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For Haitians who built a community in Rhode Island, dreams of returning home fade

As violence and chaos rages on in Haiti, R.I. advocates speak out

ESL students Allison Calix Rose Chela and Joseph Gerson Calix in class at New Bridges for Haitian Success, a Providence nonprofit that provides Haitian and Afro-Caribbean communities in Rhode Island with employment training, English language classes, and housing and health care case management.Bernard Georges

PROVIDENCE — Fleeing Haiti, Nerlande’s journey to Rhode Island was the most harrowing experience of her life. The 32-year-old and her husband traversed nine countries with their daughter — just 3 months old and born prematurely — desperate to find a specialist for her. As they hiked through the dense rainforest on the dangerous Darien Gap migration route, they were robbed of their food and belongings. The baby was not doing well.

“At 10 months, she was not sitting up. I was really worried,” Nerlande recalled during a recent Globe interview through a Haitian Creole interpreter. (She asked to use only her first name in this story, citing security concerns.)

Rhode Island has seen an increase in the number of Haitians arriving under the federal humanitarian parole program. About 1,200 Haitians have come to Rhode Island in the past two years. For migrants like Nerlande looking to restart their lives, refugee relief organizations – and their leaders – are a lifeline.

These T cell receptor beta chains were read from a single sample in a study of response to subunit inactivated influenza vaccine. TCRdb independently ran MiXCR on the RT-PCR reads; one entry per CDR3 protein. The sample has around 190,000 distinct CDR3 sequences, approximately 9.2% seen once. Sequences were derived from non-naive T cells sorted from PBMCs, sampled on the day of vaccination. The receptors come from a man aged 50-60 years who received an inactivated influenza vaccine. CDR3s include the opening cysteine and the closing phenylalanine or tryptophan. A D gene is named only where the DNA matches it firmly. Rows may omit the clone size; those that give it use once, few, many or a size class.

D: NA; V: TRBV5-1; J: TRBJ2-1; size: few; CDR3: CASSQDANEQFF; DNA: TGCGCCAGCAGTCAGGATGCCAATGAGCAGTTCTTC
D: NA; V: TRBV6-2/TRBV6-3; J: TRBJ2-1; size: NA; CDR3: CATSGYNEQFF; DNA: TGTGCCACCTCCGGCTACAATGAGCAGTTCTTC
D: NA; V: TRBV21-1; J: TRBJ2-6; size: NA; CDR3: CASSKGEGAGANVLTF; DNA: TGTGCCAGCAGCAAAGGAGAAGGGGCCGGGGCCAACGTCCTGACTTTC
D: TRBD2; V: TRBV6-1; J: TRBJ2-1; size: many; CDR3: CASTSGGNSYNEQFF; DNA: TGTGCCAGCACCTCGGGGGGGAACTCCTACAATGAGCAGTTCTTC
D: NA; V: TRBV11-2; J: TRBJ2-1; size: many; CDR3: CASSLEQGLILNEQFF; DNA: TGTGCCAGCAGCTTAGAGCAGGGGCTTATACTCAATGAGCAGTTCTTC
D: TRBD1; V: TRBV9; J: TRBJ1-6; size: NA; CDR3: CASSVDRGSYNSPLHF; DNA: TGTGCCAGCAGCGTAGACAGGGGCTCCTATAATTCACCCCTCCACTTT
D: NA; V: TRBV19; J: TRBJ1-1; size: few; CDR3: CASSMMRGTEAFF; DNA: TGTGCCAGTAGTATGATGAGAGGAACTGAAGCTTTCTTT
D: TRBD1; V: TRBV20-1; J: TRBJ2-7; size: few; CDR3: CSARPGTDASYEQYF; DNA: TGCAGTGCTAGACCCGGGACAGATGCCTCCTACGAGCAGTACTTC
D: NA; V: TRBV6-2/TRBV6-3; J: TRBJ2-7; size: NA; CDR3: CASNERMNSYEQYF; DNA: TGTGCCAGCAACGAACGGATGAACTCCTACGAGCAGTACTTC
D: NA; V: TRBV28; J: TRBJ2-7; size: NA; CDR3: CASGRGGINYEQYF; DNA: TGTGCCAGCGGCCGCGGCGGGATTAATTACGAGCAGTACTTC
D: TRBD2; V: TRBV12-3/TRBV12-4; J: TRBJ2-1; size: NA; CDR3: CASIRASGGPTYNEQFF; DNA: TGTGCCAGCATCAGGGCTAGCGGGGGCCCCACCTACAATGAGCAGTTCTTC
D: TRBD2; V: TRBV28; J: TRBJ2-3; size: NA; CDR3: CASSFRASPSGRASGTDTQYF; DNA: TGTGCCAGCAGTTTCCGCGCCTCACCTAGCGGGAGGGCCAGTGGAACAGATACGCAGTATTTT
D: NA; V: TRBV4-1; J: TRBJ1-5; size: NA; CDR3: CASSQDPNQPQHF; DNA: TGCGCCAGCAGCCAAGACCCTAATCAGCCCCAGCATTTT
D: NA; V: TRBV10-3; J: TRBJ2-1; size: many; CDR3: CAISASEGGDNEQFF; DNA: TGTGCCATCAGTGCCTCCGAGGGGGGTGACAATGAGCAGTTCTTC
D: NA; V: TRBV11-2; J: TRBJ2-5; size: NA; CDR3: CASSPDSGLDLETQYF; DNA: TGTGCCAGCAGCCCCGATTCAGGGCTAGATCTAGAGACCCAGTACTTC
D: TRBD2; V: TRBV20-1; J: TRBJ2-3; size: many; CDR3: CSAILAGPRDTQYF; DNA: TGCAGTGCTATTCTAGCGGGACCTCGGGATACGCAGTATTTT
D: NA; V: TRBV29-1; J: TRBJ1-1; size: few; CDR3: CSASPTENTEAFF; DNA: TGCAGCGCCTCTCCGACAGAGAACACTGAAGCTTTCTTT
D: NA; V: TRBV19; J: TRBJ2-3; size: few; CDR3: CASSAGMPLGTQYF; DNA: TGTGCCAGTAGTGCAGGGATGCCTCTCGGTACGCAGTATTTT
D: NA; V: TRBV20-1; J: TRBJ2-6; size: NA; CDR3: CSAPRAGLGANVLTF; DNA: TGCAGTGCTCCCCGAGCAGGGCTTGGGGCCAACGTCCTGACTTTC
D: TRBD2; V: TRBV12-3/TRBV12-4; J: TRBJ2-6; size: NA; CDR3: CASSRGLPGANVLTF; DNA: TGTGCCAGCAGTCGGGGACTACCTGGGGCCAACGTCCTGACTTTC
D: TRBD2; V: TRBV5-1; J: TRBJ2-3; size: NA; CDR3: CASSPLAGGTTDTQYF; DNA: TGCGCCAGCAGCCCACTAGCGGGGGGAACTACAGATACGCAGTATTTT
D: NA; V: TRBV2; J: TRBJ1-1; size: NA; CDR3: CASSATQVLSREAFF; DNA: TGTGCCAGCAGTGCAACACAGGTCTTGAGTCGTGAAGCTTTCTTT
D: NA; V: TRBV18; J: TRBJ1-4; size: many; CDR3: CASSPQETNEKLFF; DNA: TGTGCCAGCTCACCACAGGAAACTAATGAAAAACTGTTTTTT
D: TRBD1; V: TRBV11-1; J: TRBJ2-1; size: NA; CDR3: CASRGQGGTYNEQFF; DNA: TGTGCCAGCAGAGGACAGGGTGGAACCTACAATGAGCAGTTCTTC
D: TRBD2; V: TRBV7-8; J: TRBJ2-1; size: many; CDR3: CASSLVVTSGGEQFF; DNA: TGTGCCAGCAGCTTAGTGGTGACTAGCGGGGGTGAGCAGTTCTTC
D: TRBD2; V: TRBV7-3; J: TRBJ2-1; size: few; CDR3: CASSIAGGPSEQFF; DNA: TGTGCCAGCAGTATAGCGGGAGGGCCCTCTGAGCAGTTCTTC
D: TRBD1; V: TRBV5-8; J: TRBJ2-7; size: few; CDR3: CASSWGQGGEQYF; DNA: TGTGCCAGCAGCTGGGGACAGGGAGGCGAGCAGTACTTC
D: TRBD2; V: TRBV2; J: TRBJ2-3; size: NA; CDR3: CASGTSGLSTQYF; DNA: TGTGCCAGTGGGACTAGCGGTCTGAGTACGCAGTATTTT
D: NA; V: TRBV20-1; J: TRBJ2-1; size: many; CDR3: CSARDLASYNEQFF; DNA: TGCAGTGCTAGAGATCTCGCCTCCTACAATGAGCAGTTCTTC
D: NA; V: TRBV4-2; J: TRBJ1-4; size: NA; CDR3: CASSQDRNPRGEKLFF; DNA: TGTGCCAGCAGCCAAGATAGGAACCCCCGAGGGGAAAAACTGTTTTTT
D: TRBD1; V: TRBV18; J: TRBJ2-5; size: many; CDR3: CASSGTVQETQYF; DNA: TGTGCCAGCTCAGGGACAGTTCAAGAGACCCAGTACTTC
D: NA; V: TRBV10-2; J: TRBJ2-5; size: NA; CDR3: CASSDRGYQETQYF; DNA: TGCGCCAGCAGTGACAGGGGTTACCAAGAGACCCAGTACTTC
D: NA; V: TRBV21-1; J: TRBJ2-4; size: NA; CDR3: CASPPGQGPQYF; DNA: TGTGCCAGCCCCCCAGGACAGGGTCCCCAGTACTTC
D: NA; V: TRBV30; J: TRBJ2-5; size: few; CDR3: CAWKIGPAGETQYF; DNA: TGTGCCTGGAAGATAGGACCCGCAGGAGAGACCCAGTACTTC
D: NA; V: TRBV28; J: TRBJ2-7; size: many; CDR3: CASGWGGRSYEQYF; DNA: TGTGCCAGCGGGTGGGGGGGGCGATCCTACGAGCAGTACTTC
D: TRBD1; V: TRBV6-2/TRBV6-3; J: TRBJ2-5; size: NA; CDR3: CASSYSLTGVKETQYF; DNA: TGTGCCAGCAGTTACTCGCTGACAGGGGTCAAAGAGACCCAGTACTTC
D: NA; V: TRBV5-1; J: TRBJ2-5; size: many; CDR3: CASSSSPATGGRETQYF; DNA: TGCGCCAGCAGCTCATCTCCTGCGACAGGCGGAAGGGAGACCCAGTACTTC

The young family entered the United States from Mexico in 2021. When they arrived, they first connected with family in Boston, later coming to Providence, where Elmwood Avenue Church of God’s refugee relief program, on Providence’s South Side, has been a godsend. The predominantly Haitian congregation of nearly 400 worshipers provides aid to 600 Haitian migrants, helping to meet their basic needs.

Moise Bourdeau is the founder and chief operations officer of the church’s refugee relief program. He and his team of five work with community organizations to assist newcomers in accessing local resources for health care, education, transportation, food, shelter, clothing, and legal assistance.

“Assessment is given to all new arrivals to see if they have any other needs such as [English as a second language] classes, in order to orient them in the right direction,” Bourdeau said.


The program receives funding primarily from the West Bay Community Action, along with one-time contributions from the Rhode Island Foundation, United Way of Rhode Island, and Bank Newport.

The Elmwood Avenue Church of God on Providence’s South Side is a vital lifeline for the 600 migrants who receive aid through its refugee relief program. Moise Bourdeau

What many newcomers need, most of all, is to find a job.

In Haiti, Nerlande worked as a nurse. Here in Rhode Island, through support from Bourdeau and his team, she’s now working as a certified nursing assistant.

“I feel accepted at work,” she said.

And after seeing a specialist at Hasbro Children’s Hospital, Nerlande’s daughter is catching up on her developmental milestones. “She now walks, and talks, and runs,” Nerlande said.